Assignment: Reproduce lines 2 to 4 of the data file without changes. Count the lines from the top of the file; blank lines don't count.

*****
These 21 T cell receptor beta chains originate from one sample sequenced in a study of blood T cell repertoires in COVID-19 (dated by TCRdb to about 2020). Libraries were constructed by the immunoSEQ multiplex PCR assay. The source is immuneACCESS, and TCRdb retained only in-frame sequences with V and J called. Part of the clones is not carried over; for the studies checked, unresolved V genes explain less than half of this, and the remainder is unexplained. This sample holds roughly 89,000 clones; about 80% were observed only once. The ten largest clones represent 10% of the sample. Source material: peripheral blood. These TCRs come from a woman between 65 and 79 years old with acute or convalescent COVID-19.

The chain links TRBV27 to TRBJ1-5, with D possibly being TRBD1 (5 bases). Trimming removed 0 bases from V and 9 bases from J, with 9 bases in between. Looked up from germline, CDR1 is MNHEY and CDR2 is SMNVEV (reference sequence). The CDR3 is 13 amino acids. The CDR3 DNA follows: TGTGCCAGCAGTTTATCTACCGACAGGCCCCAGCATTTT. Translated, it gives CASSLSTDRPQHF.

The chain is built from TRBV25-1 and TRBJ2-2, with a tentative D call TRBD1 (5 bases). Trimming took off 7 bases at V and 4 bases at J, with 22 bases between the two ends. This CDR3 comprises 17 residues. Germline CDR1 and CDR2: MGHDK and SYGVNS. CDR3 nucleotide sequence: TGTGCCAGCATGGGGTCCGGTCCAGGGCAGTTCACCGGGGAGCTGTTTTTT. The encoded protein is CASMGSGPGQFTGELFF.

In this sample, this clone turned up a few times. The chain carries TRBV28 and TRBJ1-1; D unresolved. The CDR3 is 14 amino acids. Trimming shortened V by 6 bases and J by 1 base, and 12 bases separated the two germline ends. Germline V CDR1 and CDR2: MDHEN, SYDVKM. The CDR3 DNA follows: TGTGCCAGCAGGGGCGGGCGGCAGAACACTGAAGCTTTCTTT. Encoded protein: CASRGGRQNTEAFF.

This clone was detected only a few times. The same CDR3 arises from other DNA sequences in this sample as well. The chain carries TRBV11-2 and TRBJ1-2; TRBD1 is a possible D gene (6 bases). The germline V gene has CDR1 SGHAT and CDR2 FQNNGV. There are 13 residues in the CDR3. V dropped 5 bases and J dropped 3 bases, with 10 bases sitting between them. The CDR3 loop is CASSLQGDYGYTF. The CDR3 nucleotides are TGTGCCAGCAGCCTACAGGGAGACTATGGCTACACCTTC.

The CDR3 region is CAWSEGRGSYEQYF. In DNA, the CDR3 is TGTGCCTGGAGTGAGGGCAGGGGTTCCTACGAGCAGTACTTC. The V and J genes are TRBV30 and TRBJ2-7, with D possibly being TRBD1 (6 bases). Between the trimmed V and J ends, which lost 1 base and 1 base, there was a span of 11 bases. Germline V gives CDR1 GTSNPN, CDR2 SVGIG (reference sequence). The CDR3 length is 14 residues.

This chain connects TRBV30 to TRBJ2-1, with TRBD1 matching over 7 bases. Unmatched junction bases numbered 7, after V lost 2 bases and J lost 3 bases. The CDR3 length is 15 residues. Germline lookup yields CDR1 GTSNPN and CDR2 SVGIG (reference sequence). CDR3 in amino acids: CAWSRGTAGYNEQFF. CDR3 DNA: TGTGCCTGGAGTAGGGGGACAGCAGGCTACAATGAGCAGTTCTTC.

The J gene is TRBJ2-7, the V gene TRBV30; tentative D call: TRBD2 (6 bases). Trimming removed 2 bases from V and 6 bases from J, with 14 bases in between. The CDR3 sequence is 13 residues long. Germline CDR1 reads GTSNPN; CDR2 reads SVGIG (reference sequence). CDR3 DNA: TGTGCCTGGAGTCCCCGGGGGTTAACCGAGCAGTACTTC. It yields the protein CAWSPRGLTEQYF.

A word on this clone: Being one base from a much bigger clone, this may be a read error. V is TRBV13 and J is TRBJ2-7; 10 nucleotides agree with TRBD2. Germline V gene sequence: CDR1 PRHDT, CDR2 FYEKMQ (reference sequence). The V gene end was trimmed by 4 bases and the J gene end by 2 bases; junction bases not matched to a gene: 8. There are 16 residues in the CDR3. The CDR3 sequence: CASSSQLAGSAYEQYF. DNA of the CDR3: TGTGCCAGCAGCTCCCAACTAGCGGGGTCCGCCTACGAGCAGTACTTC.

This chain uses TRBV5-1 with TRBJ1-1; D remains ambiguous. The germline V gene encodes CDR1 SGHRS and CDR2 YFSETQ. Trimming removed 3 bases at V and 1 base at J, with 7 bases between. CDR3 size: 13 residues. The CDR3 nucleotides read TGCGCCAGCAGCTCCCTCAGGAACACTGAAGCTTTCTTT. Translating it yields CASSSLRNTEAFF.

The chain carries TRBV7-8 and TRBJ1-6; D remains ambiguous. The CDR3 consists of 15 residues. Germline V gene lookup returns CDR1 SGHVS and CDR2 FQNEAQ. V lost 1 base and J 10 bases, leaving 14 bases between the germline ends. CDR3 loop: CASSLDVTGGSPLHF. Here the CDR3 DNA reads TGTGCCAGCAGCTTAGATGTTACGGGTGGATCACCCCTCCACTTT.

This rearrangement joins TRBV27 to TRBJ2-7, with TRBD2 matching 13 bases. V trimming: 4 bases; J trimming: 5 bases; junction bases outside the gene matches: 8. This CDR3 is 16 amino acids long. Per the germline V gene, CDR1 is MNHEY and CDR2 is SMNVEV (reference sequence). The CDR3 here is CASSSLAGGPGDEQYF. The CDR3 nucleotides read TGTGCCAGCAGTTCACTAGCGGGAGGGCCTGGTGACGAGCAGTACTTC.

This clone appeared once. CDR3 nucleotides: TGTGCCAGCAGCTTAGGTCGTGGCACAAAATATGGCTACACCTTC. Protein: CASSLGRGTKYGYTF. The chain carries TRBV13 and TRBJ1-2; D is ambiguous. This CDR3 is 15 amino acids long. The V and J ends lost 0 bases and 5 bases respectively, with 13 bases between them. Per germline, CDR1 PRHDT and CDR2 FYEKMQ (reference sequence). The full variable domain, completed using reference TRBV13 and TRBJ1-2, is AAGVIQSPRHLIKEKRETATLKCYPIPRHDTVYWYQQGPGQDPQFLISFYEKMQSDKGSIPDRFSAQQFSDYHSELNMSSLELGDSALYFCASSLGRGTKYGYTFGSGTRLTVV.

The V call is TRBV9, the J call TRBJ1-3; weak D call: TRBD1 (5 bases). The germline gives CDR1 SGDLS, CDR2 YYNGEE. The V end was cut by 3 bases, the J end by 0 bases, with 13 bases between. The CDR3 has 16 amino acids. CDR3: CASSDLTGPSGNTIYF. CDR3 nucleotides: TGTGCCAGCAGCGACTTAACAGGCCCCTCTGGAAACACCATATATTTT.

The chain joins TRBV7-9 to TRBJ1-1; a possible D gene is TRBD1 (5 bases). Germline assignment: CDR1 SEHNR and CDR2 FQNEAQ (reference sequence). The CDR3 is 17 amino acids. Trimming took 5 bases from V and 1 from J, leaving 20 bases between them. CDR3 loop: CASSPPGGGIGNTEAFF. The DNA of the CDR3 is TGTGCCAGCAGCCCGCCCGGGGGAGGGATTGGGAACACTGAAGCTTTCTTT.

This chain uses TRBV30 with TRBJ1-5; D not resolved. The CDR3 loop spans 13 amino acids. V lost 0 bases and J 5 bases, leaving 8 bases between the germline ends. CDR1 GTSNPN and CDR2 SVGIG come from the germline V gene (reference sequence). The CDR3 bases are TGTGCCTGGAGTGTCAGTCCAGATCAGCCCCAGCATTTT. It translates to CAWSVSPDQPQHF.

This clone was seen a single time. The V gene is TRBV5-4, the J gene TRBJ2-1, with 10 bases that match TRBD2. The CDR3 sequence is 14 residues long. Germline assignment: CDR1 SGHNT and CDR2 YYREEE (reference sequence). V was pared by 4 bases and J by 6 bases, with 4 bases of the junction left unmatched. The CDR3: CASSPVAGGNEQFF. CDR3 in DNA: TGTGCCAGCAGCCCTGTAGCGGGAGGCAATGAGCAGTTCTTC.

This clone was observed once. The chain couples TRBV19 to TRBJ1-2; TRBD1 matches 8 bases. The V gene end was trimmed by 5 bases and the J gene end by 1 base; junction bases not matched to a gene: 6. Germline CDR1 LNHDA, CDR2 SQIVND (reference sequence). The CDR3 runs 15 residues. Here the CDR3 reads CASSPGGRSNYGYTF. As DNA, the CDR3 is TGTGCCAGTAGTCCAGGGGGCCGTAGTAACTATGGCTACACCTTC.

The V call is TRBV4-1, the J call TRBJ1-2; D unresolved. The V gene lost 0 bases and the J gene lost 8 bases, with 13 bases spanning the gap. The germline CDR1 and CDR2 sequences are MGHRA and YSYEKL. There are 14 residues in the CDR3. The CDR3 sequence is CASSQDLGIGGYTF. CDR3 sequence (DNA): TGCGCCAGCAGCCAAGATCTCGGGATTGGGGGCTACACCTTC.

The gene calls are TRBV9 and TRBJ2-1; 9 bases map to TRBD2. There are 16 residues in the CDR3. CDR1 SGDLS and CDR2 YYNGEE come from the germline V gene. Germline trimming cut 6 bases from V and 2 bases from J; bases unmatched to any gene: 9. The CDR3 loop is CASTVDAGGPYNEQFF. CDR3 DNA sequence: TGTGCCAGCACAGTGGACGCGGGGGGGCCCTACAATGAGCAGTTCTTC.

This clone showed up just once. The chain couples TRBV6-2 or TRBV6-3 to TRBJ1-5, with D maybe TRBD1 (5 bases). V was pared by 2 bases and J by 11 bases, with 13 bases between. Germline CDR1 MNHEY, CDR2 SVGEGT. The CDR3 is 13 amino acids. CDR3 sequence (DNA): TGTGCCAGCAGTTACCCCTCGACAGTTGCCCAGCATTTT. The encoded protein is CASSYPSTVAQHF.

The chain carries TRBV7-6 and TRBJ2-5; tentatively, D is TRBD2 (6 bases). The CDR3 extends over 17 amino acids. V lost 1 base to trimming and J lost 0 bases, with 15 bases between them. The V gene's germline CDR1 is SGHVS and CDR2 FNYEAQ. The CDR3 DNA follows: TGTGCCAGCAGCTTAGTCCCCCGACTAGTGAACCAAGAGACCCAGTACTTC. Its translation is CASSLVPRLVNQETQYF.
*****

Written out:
The chain links TRBV27 to TRBJ1-5, with D possibly being TRBD1 (5 bases). Trimming removed 0 bases from V and 9 bases from J, with 9 bases in between. Looked up from germline, CDR1 is MNHEY and CDR2 is SMNVEV (reference sequence). The CDR3 is 13 amino acids. The CDR3 DNA follows: TGTGCCAGCAGTTTATCTACCGACAGGCCCCAGCATTTT. Translated, it gives CASSLSTDRPQHF.

The chain is built from TRBV25-1 and TRBJ2-2, with a tentative D call TRBD1 (5 bases). Trimming took off 7 bases at V and 4 bases at J, with 22 bases between the two ends. This CDR3 comprises 17 residues. Germline CDR1 and CDR2: MGHDK and SYGVNS. CDR3 nucleotide sequence: TGTGCCAGCATGGGGTCCGGTCCAGGGCAGTTCACCGGGGAGCTGTTTTTT. The encoded protein is CASMGSGPGQFTGELFF.

In this sample, this clone turned up a few times. The chain carries TRBV28 and TRBJ1-1; D unresolved. The CDR3 is 14 amino acids. Trimming shortened V by 6 bases and J by 1 base, and 12 bases separated the two germline ends. Germline V CDR1 and CDR2: MDHEN, SYDVKM. The CDR3 DNA follows: TGTGCCAGCAGGGGCGGGCGGCAGAACACTGAAGCTTTCTTT. Encoded protein: CASRGGRQNTEAFF.